The final major achievement is that we are able to reliably perform neurotransmitter recordings both in freely-moving and in anesthetized animals and detect release induced by optogenetic stimulation. In both cases, we proceeded from the pilot study phase to the data collection phase.

Final results

Basic science:
This project will potentially be of great impact because it addresses fundamental neuroscientific questions that have been asked since early anatomical discoveries in the 1970s, but are still left unanswered today. The identification of neuronal pathways mediating a progression from learning a new behavior to its automatic execution will have great impact on several neuroscience fields because such pathways, although assumed for decades, have yet to be verified. All fields related to the translation from motivation to action will be affected, including research restricted to motor systems and fields focused on motivation and emotion. Technological impact will be achieved by further advancing knowledge about the application of rabies virus-based gene delivery, until now used for anatomical tracing only, for in vivo optogenetics. This technology is of significant utility for many neuroscientists because it will enable more fine-tuned targeting and manipulation of specific neuronal circuits. Thus, my findings may provide proof-of-principle knowledge about a new, powerful tool in the manipulation of brain activity.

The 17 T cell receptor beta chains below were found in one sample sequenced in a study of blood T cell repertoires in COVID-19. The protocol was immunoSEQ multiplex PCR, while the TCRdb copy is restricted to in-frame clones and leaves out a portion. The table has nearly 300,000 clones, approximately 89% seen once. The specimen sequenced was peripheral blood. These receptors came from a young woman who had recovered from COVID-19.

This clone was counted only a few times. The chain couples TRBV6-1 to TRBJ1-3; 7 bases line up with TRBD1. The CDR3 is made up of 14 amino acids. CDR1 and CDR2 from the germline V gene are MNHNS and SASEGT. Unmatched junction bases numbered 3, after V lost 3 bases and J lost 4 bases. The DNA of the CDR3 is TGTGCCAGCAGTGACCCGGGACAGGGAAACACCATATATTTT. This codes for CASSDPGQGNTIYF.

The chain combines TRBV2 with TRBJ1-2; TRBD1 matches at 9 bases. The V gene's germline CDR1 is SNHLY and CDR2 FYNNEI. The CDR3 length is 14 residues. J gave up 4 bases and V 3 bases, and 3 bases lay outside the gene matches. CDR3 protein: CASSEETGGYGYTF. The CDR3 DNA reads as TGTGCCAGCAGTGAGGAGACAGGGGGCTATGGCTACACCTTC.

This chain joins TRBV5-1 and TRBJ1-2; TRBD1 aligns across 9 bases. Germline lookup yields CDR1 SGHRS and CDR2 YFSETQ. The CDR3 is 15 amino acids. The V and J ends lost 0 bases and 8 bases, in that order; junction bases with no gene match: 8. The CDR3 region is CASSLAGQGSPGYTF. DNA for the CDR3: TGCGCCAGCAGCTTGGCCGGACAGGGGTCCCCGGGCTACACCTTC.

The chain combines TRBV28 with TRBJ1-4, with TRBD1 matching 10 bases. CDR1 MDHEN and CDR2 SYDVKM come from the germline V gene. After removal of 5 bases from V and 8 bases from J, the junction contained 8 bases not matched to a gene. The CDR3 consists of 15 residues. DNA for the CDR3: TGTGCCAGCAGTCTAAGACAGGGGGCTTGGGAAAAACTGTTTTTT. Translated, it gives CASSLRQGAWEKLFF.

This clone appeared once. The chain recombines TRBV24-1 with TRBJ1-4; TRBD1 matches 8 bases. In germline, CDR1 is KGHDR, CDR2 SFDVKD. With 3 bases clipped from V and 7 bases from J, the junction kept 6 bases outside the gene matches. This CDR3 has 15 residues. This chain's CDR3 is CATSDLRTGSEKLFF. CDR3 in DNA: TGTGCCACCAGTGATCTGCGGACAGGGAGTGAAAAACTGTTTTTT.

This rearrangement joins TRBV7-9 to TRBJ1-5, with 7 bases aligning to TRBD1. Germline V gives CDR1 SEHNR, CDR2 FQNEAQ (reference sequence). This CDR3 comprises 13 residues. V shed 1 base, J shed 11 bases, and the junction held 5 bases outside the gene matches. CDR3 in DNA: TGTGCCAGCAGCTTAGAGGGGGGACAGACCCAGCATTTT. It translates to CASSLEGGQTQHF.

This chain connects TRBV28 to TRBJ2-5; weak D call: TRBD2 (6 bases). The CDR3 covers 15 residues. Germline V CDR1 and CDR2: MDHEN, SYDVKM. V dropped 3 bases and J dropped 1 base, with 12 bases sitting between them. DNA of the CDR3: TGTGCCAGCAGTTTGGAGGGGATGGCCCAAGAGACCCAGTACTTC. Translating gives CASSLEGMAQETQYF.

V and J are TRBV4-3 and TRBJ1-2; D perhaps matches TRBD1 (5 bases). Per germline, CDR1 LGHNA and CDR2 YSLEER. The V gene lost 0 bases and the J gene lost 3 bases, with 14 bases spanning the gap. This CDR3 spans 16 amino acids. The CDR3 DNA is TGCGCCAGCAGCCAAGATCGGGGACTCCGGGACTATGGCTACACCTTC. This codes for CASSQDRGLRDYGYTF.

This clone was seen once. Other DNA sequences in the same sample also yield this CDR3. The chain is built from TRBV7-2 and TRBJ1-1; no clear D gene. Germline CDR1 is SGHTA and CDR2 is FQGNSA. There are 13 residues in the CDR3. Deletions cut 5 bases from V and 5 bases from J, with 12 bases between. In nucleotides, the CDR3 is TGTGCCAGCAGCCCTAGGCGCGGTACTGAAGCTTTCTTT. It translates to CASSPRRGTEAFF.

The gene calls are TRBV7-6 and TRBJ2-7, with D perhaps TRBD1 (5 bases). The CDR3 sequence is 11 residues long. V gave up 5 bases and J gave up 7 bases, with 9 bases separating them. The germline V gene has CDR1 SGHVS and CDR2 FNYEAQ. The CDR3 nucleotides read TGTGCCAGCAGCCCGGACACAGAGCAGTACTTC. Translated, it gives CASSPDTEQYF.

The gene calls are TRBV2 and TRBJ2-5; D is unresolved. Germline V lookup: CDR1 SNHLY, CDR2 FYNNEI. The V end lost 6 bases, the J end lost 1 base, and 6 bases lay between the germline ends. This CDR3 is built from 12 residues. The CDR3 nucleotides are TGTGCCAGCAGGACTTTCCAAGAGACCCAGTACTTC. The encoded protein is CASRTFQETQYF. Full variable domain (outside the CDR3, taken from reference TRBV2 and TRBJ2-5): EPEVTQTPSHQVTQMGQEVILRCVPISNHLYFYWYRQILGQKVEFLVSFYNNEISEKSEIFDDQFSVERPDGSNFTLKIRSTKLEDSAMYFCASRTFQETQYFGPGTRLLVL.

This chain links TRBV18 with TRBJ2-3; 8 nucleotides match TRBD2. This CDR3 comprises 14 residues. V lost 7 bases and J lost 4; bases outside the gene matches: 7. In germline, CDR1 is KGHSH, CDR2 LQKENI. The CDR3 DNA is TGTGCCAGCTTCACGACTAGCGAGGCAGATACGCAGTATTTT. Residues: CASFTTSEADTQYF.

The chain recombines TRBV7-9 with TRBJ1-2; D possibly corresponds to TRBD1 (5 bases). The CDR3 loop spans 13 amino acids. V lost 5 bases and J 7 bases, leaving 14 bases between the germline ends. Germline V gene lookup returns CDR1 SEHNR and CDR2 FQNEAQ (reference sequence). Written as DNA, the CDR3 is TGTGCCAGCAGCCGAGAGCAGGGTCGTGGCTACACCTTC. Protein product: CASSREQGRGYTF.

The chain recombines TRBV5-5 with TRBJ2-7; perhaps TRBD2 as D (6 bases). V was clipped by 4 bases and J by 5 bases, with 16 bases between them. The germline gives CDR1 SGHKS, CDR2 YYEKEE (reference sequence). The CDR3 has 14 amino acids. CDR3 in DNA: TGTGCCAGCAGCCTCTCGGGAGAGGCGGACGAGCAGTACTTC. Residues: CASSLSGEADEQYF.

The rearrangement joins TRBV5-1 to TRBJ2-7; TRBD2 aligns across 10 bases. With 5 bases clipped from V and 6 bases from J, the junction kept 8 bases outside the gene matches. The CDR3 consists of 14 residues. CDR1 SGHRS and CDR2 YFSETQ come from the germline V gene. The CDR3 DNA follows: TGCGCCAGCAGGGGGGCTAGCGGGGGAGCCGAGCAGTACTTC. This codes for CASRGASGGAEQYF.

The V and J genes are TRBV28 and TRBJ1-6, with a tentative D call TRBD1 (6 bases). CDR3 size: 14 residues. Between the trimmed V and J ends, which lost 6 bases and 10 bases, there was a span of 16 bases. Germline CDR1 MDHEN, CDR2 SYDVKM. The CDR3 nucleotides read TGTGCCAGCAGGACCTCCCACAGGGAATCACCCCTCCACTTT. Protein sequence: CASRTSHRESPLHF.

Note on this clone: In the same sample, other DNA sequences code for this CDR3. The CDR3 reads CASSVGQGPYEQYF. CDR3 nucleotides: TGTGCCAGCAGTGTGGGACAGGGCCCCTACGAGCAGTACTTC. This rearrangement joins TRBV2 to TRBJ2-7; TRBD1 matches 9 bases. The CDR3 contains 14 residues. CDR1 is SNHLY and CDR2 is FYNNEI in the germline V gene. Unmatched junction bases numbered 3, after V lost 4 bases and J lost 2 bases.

Translational science: